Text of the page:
The exam will take approximately two hours to administer. An FAA-designated pilot examiner (DPE) will give you scenarios to discuss on the ground before you fly, and you’ll have to walk them through any issues they present. You will also need to discuss aerodynamic principles, explain how systems work and talk about standard procedures. After completing the oral exam, you will take the practical test on the plane.

What else does a multi-engine rating cover?

To fly a certain class of aircraft, such as a multi-engine aircraft, you need a class rating to prove you can safely maneuver the aircraft. But when you hit that class mark, there are a few other boxes you can tick as well. Aircraft that require a multi-engine rating are also considered complex aircraft as they normally have retractable landing gear, adjustable pitch propellers and flaps. They are also generally high performance aircraft if they have engines rated at 200 hp or more.

Benefits of having a multi-engine rating

Your multi-engine qualification will present you with more job opportunities, as private charter companies can use light twin-engine aircraft to transport clients. You may be able to fly faster and farther with a multi-engine aircraft so trips can be made quickly. Flying a twin-engine aircraft also gives you a safety net in the event of one engine failure – if you understand how to handle the aircraft in those situations.


Having another engine means you may not have to land immediately if you have engine trouble. Instead, you can use the thrust and performance of the second engine to find a more suitable place to land the plane in an engine-out emergency. However, some multi-engine aircraft will still lose altitude from the loss of thrust from one engine, especially when operated at high altitude airports or while cruising at altitude.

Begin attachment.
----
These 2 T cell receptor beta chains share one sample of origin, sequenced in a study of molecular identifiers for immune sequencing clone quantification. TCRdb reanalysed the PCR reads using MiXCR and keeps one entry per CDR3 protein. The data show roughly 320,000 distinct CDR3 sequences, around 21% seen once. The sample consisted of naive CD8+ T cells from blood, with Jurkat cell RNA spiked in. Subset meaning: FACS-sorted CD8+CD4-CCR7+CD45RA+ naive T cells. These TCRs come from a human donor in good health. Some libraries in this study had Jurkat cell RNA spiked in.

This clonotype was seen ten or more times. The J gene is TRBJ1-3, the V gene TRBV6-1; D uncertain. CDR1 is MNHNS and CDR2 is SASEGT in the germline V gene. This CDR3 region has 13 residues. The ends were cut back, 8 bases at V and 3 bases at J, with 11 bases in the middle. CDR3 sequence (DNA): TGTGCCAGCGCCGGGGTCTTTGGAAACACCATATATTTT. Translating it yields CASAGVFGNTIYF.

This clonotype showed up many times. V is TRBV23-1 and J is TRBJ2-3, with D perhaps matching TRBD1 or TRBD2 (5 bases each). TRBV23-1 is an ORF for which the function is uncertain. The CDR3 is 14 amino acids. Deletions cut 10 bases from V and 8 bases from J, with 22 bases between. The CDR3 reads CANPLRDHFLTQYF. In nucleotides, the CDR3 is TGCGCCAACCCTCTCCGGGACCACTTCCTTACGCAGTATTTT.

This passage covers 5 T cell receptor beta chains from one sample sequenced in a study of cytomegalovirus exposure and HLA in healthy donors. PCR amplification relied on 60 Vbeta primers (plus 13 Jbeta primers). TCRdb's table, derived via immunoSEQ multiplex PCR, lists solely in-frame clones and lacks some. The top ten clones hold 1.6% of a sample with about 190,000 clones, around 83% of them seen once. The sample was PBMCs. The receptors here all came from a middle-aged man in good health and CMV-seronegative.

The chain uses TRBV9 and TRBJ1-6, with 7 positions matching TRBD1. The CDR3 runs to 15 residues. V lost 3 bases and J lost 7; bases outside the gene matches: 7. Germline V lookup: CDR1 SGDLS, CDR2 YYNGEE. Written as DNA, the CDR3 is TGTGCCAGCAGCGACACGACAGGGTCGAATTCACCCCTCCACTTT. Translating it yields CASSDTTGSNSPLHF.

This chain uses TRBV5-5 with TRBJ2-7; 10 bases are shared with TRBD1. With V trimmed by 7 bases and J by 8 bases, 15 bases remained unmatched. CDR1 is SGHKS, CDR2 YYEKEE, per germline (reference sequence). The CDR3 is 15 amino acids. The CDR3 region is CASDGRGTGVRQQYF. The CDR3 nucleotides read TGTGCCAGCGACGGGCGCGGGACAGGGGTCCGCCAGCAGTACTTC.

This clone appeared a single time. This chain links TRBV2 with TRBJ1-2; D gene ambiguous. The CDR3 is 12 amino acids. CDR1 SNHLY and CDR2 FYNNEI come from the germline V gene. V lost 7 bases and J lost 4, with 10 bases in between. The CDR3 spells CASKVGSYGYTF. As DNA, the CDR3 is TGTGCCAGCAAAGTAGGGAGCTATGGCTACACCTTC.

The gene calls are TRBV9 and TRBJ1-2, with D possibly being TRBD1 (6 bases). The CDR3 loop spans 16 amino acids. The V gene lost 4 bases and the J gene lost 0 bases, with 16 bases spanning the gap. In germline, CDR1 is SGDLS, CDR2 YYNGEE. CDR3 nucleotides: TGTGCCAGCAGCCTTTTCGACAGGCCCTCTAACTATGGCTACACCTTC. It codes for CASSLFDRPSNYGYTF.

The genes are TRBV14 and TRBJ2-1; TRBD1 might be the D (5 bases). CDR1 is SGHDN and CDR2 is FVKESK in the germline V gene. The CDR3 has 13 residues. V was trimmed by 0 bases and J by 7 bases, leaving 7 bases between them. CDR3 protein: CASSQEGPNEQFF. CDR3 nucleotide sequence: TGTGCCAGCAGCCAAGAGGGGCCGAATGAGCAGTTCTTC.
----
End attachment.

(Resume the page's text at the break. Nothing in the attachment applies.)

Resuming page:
Your multi-engine rating will come with new knowledge of the speeds used when flying twin-engine aircraft. Speeds important to aircraft operation are called V-speeds. Twin-engine aircraft have V-speeds unique to their operational procedures and can provide a smoother and faster experience than a single-engine aircraft.

However, the V-speeds you will master as you continue your multi-engine qualification include those specific to performance and single-engine operations, such as the best rate and angle of climb speeds on one engine, and the speed minimum controllable airspeed on an engine.


Earning the multi-engine rating allows pilots to earn more money, as discussed earlier in the article. Besides commercial flying, improving your pilot skills can also allow you to instruct others. You can add a Multi-Engine Instructor Rating (MEI) to a Flight Instructor Certificate, although a pilot will usually earn a Single Engine Airplane Rating on their initial CFI certificate. You can earn extra income by working at an aviation school with the MEI supplemental rating.

The multi-engine rating also gives you an edge over the competition in the job market. The more time you have to devote, the more desirable you are to employers.

Single-Engine Rating vs. Multi-Engine Rating

So is it better to have a single-engine rating or a multi-engine rating? It all depends on your motivation to fly. If you only do personal travel and fly because it’s a hobby you enjoy, then a simple, inexpensive plane is enough to meet your needs. However, if you want an aircraft with more power and redundancy, which can get you from point A to point B quickly, work on getting a multi-engine rating.

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A multi-engine rating is an add-on that any aspiring professional pilot should seek to acquire. Not only will this give you access to safer and more powerful aircraft, but it will also allow you to explore different areas in a pilot career. Now that you know how to get a multi-engine rating, you can start your journey.